If you’re dating now, you’re either single, widowed, divorced, separated . . . or married and cheating on your spouse. Are you looking for true love?
Are you widowed? Did you have a happy relationship with her/him? If so, you’re in a much better position to know true love when you find it again, and my advice here may be nothing new to you, but please read on anyway.
If you’re single, you may never have been in a long term relationship at all. Even over age 60, this can happen. It this describes you, and you feel ready for the “real thing”, my advice will definitely help you.
For everyone else except the cheaters (they’re in a class by themselves), chances are you’re getting into dating coming off a bad relationship. And you’ve probably never been in a happy, healthy romantic relationship.
Until I met Sam when I was 57, I hadn’t either.
Are you like I was, coming from only bad relationship experiences?
You may have a hard time knowing what a good relationship looks and feels like.
I had been with my ex-husband for 30 years in what turned out to be a disastrous marriage. He was/is a textbook narcissist and serial cheater who abruptly, and without notice, walked out on me once he realized I was on to him.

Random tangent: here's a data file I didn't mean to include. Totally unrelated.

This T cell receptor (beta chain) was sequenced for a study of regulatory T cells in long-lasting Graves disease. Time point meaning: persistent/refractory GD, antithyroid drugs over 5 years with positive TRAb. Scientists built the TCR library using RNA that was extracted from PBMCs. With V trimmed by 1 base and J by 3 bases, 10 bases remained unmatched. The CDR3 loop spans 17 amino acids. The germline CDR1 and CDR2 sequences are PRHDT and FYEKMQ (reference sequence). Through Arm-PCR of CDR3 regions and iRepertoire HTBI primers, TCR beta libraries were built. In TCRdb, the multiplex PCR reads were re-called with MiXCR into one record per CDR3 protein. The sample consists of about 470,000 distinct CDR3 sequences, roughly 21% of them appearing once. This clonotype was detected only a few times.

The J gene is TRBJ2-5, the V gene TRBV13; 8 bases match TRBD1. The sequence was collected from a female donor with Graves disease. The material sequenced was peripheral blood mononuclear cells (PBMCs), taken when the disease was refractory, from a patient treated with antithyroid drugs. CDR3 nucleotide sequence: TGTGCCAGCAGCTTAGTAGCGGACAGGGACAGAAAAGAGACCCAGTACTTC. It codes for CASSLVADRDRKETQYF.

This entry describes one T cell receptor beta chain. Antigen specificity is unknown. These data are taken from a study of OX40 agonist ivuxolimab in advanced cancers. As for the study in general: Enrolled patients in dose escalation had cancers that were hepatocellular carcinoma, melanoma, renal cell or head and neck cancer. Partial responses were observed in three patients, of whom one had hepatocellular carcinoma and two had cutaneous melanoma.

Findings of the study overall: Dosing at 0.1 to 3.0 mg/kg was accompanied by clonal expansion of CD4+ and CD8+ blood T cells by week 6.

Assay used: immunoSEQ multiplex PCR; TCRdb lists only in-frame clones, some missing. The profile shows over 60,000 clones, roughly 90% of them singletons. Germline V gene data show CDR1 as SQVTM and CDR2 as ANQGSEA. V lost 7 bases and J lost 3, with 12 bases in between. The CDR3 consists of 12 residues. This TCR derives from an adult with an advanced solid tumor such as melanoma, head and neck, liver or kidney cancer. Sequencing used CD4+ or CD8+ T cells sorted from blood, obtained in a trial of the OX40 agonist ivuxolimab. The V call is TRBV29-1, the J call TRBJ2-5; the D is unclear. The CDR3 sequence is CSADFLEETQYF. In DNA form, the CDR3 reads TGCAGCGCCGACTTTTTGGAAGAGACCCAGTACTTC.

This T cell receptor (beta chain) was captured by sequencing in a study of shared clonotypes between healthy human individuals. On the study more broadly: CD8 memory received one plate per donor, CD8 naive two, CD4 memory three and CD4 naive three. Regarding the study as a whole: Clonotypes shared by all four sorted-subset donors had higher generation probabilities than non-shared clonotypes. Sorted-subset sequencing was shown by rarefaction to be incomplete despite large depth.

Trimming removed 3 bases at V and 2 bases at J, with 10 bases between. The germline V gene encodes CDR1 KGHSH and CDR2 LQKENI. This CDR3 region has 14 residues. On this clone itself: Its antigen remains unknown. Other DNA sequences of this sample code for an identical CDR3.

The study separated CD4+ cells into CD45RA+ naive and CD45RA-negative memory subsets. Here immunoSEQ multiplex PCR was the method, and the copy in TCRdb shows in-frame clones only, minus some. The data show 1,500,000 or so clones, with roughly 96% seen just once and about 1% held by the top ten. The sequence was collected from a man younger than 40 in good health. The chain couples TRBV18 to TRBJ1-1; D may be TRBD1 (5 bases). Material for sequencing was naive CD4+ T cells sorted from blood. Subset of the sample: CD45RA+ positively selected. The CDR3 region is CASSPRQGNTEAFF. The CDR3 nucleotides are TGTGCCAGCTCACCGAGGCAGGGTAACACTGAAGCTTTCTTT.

If you’ve been tangled up with someone like him, you know how confusing and painful you’re left feeling. I imagine many of you have experienced similar devastation.
He eroded my self-esteem, my hard-wired ability to distinguish right from wrong, and my ability to trust (myself and others).
It took several years for me to even consider wanting to date again. I spent some time hating men in general. I spent plenty of time healing, and trying to figure out who I was and how I let that happen to me.
Things turned around for me in an instant.
Then I met Sam on Match.com. By that time I was in good shape emotionally. I was happy, but I very much wanted a man in my life.
Sadly, Sam died suddenly after 3 years, but he gave me the greatest gift. Through him I learned how a good relationship worked . . . what I had to do and what the man had to do.
Because of him, I knew that when I was ready to date again, I would know just what to look for in another man.
The year and a half of online dating it took me to find Cosmo was often a drudge. I knew what I wanted, I knew he was out there somewhere . . . but would I ever find him? And when I found him, would he know what he wanted and know that I was the one?
I was an experienced dater, and knew what I was doing, but . . .
You could say that having come from both a bad and a good relationship, I was experienced and well positioned to know who my ideal partner was.
This is true, but I wouldn’t have been fully primed if I hadn’t done the dating prep work I devised.